For the past decade, there have been only two names synonymous with winning American tennis. And those two names belong to African-American women:
Venus and Serena Williams
Have any two Americans since Chris Evert and Billie Jean King done more to revolutionize the pristine, often stuffy game? When I was playing tennis in the 70's, the decorum of a tennis tournament was almost the same as Mass on Sunday. Quiet. Polite protestations if you disagreed with a call. Graciousness.
My local tennis pro, the late, great Nancy Dillon, a legend in the Oak Park-River Forest community, taught us all at the River Forest Park District to attack the net, to be aggressive. I don't recall politeness as the key component of her game. She was the antithesis of what I saw on television. When I watched "Breakfast at Wimbledon," and the US Open matches, I really don't remember any knock-down, drag-out arguments with the judges on the women's side of Wimbledon. Just the zany, boyish, loud antics of John McEnroe and Jimmy Connors, which actually made five-hour matches a treat to watch. Other than that, they were "Pong" games writ large in those days.
Slowly, the women's tournament revolutionized with Martina Navratilova's sheer physicality and iron will, Steffi Graf's one-handed backhand, Monica Seles' grunts. Slowly, the women's game got louder and more boisterous. And, to the detriment of American women everywhere, dominated by Europeans. Lindsay Davenport, where are you?
The Williams sisters took their attacking, aggressive style of play that made Serena a Wimbledon champ Saturday morning on Centre Court for the fifth time, after taking Poland's Agieszka (Aggie) Radwanska 6-1, 5-7, 6-2. Venus has struggled with Sjogren's Syndome, a fatigue-related illness, which has cramped her later career, but still put the Williams sisters on the map when she won Wimbledon in 2000. Serena followed with her first Wimbledon title the next year.
The formidable Williams sisters with be united in the doubles final, looking for their fifth championship. In the semifinals, the Williams sisters struggled with their serves in the first set, but recovered to beat American duo Liezel Huber and Lisa Raymond 2-6, 6-1, 6-2. Venus and Serena will be playing the Czech duo of Andrea Hlavackova and Lucie Hradecka.
As Serena goes through an awfully long Saturday, it's worth remembering that Venus and Serena Williams weren't the only African-American players in all of the history of tennis. The late, and great Arthur Ashe, who died way too young of AIDS after contracting it from a blood transfusion, was a personal hero of mine. He made his name as the victor in the US Open in 1968 and Wimbledon in 1975, the first African-American male to break through the color line.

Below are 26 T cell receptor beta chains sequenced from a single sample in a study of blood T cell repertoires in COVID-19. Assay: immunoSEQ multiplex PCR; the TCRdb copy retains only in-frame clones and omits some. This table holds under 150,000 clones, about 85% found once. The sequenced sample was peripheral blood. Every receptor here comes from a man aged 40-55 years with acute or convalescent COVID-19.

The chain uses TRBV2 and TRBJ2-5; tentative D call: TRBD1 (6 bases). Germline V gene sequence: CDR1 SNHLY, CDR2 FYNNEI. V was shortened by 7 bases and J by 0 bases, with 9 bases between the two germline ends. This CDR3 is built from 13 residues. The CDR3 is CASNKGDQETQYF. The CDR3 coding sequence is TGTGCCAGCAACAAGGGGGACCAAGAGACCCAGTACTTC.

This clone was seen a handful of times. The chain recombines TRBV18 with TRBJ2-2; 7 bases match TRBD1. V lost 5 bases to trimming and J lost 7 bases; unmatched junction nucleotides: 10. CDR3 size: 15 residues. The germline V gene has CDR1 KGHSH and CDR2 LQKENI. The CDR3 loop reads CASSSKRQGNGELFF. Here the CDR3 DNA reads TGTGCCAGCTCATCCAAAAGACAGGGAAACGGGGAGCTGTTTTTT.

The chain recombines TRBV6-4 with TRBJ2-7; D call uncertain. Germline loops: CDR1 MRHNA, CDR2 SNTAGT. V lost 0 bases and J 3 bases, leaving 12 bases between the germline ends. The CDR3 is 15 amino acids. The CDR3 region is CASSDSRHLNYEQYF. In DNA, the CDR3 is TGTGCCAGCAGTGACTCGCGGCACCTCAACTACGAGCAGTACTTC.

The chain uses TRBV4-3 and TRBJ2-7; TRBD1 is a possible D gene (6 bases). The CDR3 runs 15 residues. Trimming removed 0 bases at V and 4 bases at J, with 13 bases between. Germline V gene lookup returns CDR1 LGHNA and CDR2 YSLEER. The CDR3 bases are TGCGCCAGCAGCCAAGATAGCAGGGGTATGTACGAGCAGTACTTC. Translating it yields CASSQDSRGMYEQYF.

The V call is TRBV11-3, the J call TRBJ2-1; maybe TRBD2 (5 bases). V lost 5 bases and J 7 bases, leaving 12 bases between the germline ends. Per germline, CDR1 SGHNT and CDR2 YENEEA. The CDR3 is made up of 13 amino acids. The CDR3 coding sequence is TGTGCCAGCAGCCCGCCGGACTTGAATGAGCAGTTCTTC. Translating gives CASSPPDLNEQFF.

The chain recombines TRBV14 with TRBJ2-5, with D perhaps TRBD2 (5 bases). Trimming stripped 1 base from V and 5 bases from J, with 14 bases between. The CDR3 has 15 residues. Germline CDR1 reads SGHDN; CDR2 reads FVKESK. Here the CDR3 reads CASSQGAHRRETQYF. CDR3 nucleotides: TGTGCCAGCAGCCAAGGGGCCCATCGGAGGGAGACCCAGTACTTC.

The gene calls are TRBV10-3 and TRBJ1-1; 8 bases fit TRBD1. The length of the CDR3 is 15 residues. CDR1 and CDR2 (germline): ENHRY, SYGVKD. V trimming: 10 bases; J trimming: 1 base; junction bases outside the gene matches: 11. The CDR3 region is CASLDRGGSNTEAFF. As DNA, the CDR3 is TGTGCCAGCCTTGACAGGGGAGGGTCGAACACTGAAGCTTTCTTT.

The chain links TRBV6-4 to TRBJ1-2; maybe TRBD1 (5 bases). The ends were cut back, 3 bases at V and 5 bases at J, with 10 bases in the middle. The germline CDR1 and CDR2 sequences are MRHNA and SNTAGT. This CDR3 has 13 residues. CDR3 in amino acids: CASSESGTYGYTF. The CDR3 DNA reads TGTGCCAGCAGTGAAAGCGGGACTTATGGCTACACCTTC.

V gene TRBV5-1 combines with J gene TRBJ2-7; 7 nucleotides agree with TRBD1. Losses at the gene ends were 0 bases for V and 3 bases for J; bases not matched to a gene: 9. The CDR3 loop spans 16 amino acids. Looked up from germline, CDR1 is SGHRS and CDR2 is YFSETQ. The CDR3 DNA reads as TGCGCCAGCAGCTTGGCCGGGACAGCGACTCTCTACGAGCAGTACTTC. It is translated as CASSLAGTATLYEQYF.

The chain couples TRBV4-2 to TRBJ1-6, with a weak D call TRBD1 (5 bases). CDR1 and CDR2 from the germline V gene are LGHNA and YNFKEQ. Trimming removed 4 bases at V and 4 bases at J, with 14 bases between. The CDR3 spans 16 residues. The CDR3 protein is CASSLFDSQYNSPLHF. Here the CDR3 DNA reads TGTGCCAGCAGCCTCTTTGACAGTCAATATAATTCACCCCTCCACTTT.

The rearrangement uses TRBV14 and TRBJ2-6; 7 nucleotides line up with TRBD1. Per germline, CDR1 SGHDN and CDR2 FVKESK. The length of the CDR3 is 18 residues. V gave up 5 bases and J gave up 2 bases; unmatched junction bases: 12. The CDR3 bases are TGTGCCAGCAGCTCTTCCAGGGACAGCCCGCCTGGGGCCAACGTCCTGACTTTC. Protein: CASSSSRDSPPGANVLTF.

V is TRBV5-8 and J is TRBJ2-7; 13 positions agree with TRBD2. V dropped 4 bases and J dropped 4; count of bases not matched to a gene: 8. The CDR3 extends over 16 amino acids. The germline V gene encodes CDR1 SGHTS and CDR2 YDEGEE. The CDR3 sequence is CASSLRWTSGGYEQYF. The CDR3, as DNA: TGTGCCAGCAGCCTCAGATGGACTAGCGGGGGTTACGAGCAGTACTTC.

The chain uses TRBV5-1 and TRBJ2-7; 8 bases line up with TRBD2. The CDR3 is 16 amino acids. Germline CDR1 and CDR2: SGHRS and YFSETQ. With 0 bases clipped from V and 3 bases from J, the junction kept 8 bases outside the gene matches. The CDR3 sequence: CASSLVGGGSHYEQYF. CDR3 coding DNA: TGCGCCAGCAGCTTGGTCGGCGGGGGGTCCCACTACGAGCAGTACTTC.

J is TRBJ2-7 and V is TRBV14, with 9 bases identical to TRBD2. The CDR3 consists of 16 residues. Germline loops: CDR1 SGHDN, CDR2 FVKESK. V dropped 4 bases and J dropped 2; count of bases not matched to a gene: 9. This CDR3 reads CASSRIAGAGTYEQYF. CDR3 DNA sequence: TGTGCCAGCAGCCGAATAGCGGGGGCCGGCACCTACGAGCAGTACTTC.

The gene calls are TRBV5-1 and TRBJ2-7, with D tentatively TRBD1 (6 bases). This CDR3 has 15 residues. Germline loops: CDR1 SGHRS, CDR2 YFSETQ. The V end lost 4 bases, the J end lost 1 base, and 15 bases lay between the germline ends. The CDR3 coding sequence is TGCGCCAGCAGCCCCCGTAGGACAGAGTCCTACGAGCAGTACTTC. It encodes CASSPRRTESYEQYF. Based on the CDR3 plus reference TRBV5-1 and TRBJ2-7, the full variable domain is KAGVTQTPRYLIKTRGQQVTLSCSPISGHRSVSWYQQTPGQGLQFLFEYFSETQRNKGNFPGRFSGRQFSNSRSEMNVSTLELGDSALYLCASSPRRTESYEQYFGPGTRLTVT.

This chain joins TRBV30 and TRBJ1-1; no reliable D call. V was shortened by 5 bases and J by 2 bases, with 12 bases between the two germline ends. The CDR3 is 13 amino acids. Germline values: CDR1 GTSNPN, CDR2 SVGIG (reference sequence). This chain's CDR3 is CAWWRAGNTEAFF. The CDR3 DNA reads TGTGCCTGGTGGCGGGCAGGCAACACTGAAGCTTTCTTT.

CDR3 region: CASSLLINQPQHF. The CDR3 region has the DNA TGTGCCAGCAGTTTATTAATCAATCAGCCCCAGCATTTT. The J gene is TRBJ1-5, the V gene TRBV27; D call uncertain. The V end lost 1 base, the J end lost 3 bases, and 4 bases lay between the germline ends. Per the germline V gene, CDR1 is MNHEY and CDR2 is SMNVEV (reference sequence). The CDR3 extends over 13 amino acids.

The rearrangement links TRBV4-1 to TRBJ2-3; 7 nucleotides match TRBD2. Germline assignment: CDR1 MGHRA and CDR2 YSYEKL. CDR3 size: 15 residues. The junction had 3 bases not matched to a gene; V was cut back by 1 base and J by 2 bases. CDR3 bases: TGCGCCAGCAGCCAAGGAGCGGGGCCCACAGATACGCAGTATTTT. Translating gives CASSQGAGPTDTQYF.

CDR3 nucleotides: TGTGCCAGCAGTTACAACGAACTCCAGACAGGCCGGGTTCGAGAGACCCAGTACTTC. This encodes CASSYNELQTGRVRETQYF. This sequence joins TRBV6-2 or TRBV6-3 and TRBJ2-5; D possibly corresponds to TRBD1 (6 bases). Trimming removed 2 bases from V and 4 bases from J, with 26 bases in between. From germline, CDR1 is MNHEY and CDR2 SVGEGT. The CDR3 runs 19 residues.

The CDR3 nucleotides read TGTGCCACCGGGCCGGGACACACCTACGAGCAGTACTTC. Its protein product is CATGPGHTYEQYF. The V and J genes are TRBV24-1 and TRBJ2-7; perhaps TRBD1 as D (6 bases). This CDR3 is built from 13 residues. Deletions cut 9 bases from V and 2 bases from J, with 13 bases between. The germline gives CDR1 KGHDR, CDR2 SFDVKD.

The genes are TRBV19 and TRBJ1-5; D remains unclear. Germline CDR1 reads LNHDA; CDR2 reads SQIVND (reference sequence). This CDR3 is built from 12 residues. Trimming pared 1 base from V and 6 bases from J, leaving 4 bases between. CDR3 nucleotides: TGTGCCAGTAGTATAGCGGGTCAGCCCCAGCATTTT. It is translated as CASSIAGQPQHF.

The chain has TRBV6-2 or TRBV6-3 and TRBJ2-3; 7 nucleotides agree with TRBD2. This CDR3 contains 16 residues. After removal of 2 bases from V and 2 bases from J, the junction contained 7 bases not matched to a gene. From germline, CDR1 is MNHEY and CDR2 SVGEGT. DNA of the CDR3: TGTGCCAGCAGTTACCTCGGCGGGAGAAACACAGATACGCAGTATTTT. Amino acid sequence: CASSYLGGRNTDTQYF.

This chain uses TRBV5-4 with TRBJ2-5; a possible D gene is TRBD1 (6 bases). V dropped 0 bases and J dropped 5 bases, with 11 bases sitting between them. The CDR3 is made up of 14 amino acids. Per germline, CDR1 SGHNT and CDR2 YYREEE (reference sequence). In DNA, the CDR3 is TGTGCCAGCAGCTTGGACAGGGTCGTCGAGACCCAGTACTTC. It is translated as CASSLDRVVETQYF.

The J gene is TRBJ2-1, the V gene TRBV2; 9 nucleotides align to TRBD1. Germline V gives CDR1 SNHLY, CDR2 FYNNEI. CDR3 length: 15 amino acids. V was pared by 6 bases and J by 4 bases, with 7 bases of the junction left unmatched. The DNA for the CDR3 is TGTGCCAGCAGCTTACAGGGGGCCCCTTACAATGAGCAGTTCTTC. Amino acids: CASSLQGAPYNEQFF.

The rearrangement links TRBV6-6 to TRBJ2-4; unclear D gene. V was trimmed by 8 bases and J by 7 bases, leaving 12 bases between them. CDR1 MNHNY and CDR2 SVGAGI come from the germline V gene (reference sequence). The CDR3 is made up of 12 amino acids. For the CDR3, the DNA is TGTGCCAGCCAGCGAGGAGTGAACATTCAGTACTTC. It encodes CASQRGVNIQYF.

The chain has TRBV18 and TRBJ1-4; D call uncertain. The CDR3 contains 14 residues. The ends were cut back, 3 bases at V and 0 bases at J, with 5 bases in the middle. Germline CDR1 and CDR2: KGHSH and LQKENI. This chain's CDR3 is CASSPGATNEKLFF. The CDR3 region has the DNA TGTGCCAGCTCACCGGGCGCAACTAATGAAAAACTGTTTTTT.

But even Ashe, as great as he was, wasn't the first African American Wimbledon champion. I don't know how many people remember the late Althea Gibson, the "Jackie Robinson" of women's tennis, as she is sometimes called. She won Wimbledon in 1957 and 1958, in the middle of the Civil Rights era....post-Plessy vs. Ferguson of 1954, but pre-Civil Rights Act of 1965. Also, pre-Title IX. And a forgotten hero to the larger community.
Lord, how did she get there?
According to her website, altheagibson.com, Gibson was born in Silver, South Carolina on August 25, 1927. She grew up in a poor family in Harlem but caught the attention of a Lynchburg, Virginia doctor, Walter Johnson, who was active in the African American tennis community.
Dr. Johnson became Althea's patron and was later known for mentoring Ashe. Through her connection with Johnson, Althea had access to better instruction and competitions. He also connected her to the United States Tennis Association (USTA), opening her up to the tennis scene. She started playing tennis at the Harlem Tennis Club in 1941, winning her first match in 1942 at the age of 15. Later on, she competed at Florida A&M University.